There is a large range of seat cushions, all meant to serve a wide variety of populations. How complex can it really get? It’s easy to forget that wheelchair users don’t merely “sit” on these devices. We live on them.
So, how do you determine the “right” seat cushion? That decision isn’t made by a single person; instead, you decide on a solution with your therapist or Assistive Technology Professional (ATP). Since your needs are unique to you, your therapist or ATP will need to consider a variety of factors, including: activity level, habits, nature of limitation and condition, practicality, age, diet, and hygiene care. For additional information regarding the importance of seating, take a look at this blog post: https://www.custom-mobility.com/blog/take-a-seat.
For wheelchair users, there are four, main types of seat cushions: foam, gel, air, and fluid. Each of these solutions can be drastically different, and may offer solutions for particular populations of users.
Chances are that, if you’ve seen a wheelchair cushion, it was made of foam. Therapists and ATP’s like these cushions because they tend to be less expensive, less complex, and lightweight. Foam is perfect for offering a stable, seating surface. Often, these cushions are practical solutions for individuals don’t require much intervention in the realm of seating and positioning. They usually have have the same level of density throughout the entire surface area. Foam cushions also rest on a contoured base and offer multiple levels of foam, with a variety of firmness levels.These cushions are common amongst manual wheelchair users, who often transfer from their wheelchairs to: cars, other chairs, and even the floor.
I actually use a gel cushion, which is made from a more compact material than foam cushions. This variety offers a nice, malleable surface for pressure points to rest. Sitting on top of the gel reduces shearing forces and cools the skin. While the gel is malleable, the inner material doesn’t move around as well as the filling of fluid cushions. I’m pretty active and transfer from my wheelchair a number of times throughout the day. In my particular case, I required a solution that would allow me to remain active, but needed more support than a foam cushion could provide.
Air cushions fit a very specific need. While they are the most unstable variety of seat cushion, they do offer low-impact pressure relief. What’s nice about air cushions, is that they tout an adjustable level of firmness. This quality can be great if the user’s needs change, in relation to seating and positioning; however, their upkeep may be a little more involved. It might be more difficult to maintain air pressure. They are also susceptible to puncturing, which can deflate the cells in the cushion, and leave the individual without pressure relief.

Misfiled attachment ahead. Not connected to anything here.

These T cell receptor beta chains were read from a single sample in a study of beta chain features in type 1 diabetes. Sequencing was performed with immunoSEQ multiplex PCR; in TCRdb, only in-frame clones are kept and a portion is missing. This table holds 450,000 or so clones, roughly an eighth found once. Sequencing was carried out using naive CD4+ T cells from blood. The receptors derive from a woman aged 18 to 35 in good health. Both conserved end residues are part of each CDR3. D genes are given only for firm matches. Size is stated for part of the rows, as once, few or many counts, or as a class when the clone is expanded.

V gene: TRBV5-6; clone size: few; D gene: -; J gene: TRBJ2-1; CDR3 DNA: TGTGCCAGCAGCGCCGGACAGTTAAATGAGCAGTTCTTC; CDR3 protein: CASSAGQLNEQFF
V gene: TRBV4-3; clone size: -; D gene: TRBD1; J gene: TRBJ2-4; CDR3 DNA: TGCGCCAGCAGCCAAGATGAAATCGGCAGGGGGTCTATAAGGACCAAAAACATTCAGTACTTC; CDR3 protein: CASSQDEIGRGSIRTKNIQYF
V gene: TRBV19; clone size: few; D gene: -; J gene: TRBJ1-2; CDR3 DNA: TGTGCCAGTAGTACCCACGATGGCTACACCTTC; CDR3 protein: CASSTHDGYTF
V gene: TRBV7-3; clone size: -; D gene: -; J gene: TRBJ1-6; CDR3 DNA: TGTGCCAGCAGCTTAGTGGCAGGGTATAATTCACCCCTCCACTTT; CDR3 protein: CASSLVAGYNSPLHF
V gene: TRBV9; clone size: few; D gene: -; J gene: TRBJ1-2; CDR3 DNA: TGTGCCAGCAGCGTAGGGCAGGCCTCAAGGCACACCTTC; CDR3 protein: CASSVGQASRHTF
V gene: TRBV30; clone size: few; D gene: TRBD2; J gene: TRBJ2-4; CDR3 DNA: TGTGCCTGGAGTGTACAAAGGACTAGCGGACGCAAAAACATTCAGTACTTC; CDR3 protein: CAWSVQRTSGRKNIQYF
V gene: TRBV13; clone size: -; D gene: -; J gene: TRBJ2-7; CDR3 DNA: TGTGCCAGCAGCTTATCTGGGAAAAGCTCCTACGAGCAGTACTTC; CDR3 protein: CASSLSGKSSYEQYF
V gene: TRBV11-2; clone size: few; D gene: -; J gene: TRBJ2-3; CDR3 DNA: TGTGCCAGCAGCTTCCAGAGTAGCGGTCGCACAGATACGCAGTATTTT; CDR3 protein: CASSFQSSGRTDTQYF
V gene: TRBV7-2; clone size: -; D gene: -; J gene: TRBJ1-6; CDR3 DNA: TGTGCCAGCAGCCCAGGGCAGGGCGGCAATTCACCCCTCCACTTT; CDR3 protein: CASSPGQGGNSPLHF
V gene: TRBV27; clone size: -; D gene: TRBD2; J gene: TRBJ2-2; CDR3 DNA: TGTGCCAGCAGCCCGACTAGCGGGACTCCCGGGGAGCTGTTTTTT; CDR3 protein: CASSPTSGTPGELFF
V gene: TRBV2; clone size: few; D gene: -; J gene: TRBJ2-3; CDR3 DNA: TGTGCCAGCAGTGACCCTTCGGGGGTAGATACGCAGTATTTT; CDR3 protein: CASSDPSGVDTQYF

Fluid-based cushions are widely used, and are often confused for their gel counterparts. They don’t require the level of maintenance necessary to maintain air cushions. When it comes to relieving pressure areas, fluid cushion are as efficient as air cushions. While the user sits on top of gel, they are enveloped by fluid. This feature is perfect for individuals that need to be immersed in their cushions, which offers a unique form of supporting the body.
To get the longest life out of your seat cushions, which is usually about two years, maintaining them is vitally important. Your cushion will last longer if it is kept away from fluids, which can be even easier if you use an incontinence cover. For those who use foam, gel, and fluid cushions, it’s a great idea to perform a regular check for tears, rips, or any, other kind of wear. For people who use air cushions, it’s probably a good idea to make daily check of the air pressure.
At first, this information may be a lot to take in. Over time, this knowledge will certainly become second nature. If you are experiencing any difficulty concerning your seat cushion, or if you have general questions, please feel free to give us a call at: (727) 539-8119.
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